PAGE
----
Hayseeds, Inc. v. State Farm Fire & Cas., No. 16782

CourtSupreme Court of West Virginia
Writing for the CourtNEELY
Citation177 W.Va. 323,352 S.E.2d 73
PartiesHAYSEEDS, INC. v. STATE FARM FIRE & CAS.
Docket NumberNo. 16782
Decision Date12 December 1986

Page 73

352 S.E.2d 73
177 W.Va. 323
HAYSEEDS, INC.
v.
STATE FARM FIRE & CAS.
No. 16782.
Supreme Court of Appeals of
West Virginia.
Dec. 12, 1986.

Page 74

[177 W.Va. 324] Syllabus by the Court

1. Whenever a policyholder substantially prevails in a property damage suit against its insurer, the insurer is liable for: (1) the insured's reasonable attorneys' fees in vindicating its claim; (2) the insured's damages for net economic loss caused by the delay in settlement, and damages for aggravation and inconvenience.

2. An insurer cannot be held liable for punitive damages by its refusal to pay on an insured's property damage claim unless such refusal is accompanied by a malicious intention to injure or defraud.

3. "In determining whether there is sufficient evidence to support a jury verdict the court should: (1) consider the evidence most favorable to the prevailing party; (2) assume that all conflicts in the evidence were resolved by the jury in favor of the prevailing party; (3) assume as proved all facts which the prevailing party's evidence tends to prove; and (4) give to the prevailing party the benefit of all favorable inferences which reasonably may be drawn from the facts proved." Syl. Pt. 5, Orr v. Crowder, 173 W.Va. 335, 315 S.E.2d 593 (1983).

4. "If, when considered together, instructions state the law of the case, and are not palpably inconsistent or misleading, mere inaptness of phraseology does not necessarily vitiate any one instruction." Syl. Pt. 3, Karr v. Baltimore & O.R. Co., 76 W.Va. 526, 86 S.E. 43 (1915).

James R. Watson, Steptoe & Johnson, Charleston, for appellant.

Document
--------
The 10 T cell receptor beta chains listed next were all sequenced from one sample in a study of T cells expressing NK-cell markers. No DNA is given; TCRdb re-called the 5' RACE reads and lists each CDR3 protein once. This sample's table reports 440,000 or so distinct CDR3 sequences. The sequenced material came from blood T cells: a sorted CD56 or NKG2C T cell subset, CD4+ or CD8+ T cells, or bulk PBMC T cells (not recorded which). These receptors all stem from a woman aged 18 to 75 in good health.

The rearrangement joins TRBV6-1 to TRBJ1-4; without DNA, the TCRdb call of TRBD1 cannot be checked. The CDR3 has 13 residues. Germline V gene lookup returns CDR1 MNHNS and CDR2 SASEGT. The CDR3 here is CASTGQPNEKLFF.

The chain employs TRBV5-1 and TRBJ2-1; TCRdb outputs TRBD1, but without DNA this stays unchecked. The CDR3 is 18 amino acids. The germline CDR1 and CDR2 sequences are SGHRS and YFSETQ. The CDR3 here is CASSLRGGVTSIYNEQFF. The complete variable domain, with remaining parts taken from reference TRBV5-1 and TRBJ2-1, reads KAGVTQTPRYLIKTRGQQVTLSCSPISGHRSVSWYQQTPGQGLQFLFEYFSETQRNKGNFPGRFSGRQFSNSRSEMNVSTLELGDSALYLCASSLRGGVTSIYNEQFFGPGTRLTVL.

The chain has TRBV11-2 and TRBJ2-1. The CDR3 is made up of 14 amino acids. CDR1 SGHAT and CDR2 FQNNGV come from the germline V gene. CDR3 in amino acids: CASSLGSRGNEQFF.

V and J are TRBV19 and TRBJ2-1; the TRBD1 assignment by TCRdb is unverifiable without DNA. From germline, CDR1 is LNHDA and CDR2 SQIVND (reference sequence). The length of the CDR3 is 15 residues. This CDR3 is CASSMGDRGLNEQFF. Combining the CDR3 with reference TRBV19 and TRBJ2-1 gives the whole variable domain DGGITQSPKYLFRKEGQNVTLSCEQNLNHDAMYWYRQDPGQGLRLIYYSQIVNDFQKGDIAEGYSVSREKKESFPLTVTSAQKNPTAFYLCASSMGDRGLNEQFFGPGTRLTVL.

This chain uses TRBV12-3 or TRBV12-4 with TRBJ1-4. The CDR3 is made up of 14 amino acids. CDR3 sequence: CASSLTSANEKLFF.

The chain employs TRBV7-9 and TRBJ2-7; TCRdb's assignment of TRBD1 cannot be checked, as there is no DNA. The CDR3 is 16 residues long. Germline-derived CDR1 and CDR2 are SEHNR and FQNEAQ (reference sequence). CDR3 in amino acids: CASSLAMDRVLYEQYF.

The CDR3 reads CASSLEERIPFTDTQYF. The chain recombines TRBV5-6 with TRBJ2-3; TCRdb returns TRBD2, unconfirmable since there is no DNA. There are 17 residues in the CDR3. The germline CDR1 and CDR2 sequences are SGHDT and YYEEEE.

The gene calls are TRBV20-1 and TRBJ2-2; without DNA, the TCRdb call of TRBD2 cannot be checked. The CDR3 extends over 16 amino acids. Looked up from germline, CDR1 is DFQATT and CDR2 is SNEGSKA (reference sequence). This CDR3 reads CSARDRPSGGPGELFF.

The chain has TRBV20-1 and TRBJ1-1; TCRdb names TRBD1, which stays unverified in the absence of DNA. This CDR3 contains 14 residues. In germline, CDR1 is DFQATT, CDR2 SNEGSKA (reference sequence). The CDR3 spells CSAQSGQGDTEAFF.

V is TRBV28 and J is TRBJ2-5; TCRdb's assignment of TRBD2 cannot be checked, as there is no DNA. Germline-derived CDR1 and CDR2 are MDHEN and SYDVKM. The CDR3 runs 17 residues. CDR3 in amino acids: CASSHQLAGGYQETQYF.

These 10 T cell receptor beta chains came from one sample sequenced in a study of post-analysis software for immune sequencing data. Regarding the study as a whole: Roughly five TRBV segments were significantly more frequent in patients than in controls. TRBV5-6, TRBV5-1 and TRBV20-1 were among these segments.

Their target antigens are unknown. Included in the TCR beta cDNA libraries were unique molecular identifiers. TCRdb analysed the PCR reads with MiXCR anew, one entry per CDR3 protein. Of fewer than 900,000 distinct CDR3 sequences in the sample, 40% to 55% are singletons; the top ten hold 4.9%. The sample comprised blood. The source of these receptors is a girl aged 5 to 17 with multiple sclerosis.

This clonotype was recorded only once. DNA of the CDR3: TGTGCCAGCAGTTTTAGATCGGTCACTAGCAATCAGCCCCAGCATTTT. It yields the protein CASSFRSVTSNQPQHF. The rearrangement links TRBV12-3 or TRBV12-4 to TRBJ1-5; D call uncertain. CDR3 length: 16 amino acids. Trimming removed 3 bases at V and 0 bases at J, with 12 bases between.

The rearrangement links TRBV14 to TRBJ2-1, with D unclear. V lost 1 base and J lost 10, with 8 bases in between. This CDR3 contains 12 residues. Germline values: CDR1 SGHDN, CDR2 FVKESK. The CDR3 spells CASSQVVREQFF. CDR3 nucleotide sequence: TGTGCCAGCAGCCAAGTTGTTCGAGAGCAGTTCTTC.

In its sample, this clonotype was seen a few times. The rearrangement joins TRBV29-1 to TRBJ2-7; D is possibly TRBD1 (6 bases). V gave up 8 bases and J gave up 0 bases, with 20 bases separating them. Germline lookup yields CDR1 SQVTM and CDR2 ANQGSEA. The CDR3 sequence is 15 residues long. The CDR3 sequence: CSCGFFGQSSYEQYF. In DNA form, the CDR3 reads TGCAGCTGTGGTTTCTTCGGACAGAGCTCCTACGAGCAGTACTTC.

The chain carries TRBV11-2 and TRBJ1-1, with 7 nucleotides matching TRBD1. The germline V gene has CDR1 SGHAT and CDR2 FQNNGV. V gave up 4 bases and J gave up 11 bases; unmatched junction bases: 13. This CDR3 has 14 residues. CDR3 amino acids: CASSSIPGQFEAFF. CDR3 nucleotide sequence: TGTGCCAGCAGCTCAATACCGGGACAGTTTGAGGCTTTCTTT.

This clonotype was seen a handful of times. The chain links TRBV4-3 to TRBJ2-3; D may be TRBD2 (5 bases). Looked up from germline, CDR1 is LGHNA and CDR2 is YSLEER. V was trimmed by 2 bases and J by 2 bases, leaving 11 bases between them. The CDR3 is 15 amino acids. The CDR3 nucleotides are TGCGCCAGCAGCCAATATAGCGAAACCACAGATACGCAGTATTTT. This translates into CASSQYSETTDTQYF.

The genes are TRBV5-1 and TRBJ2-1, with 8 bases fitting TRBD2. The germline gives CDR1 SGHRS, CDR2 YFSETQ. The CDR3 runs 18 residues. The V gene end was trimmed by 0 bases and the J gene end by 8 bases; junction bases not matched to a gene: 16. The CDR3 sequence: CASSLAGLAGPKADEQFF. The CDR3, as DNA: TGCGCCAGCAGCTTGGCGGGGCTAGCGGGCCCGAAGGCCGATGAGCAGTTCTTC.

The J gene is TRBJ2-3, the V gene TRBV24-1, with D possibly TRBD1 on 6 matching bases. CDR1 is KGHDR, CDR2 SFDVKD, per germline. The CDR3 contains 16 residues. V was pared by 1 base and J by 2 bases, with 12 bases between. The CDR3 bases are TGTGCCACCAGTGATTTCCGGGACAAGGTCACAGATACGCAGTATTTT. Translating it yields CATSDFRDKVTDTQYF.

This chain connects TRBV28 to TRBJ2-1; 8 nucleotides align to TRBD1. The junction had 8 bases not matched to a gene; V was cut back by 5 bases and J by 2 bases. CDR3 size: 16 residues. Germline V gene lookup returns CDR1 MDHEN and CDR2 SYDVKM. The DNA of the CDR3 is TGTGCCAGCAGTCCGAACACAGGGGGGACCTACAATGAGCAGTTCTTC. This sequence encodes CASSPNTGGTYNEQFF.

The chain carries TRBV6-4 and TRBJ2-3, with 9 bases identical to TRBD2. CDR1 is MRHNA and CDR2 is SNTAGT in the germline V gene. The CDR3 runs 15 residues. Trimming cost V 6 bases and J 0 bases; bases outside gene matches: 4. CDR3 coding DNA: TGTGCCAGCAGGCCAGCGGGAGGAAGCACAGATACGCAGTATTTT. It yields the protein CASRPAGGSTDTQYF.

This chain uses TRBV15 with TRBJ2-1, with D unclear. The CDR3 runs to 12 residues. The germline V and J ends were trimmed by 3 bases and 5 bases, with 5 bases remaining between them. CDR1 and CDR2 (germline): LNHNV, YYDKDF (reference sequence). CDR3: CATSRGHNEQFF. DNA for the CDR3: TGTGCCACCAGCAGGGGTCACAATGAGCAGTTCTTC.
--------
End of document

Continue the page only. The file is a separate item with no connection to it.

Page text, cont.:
Raymond H. Yackel, Oliver & Yackel, Morgantown, James M. Casey, Musgrave, Musgrave & Casey, Pt. Pleasant, for appellee.

NEELY, Justice.

This case involves a suit by a policyholder against an insurance company to recover the value of a burned building. We granted the appeal because we initially shared the defendant's anxiety that the jury's verdict might have been contrary to the evidence and to clarify our rules on attorneys' fees and punitive damages in property damage cases involving insurance companies. After examining the record we conclude that the jury's verdict for the insured was not erroneous on the underlying question of arson and that the award of consequential damages and attorneys' fees was proper. However, we reverse the award of punitive damages. Additionally, we find it appropriate here to refine and clarify our rules governing attorneys' fees, consequential damages and punitive damages in property damage insurance cases.

I

In August, 1980, James Trovato and Lynn Trovato bought a restaurant in Point Pleasant. The restaurant was located on a main thoroughfare of Point Pleasant in an old Kroger Store building of ten thousand square feet with ample parking. The building had already been converted to a family-style restaurant known as "Kinfolks" with a dining room, two banquet rooms, a kitchen and bath rooms.

Page 75

Mr. and Mrs. Trovato paid $138,000 for the property, which included $100,000 payment to the original owners and the assumption of $38,000 in debts. Mr. and [177 W.Va. 325] Mrs. Trovato borrowed a total of $120,000 under two notes, one of which was secured by the furnishings, equipment, and interior of the restaurant and the other by Mr. Trovato's interest in a mobile home park in Monongalia County. Mr. Trovato had had three years of experience in running a successful restaurant in Morgantown and both he and his wife believed that the purchase of Kinfolks (later Hayseeds) was a good investment.

Before opening the restaurant, Mr. and Mrs. Trovato spent approximately $20,000 on improvements. They purchased an insurance policy for fire loss and protection from Paul Summerville, a State Farm agent in Point Pleasant, who was also a member of the board of directors of the People's Bank of Point Pleasant where the Trovatos had taken out their loans. Mr. Summerville recommended a policy amount of $150,000 and Mr. and Mrs. Trovato purchased a policy with that coverage for an annual premium of $3,344.

When the restaurant first opened in August, 1980, both Mr. and Mrs. Trovato devoted approximately 12 hours a day, six to seven days a week to the restaurant. Although business was not what they had originally anticipated, the restaurant improved steadily beginning in January, 1981. In March, 1981, Mr. and Mrs. Trovato purchased some video games and opened a video game room in their restaurant building. Eventually they purchased more video games and placed them in outside locations. At this time the video game market was at its peak and Mr. Trovato began devoting an increasing portion of his time to the game business rather than the restaurant.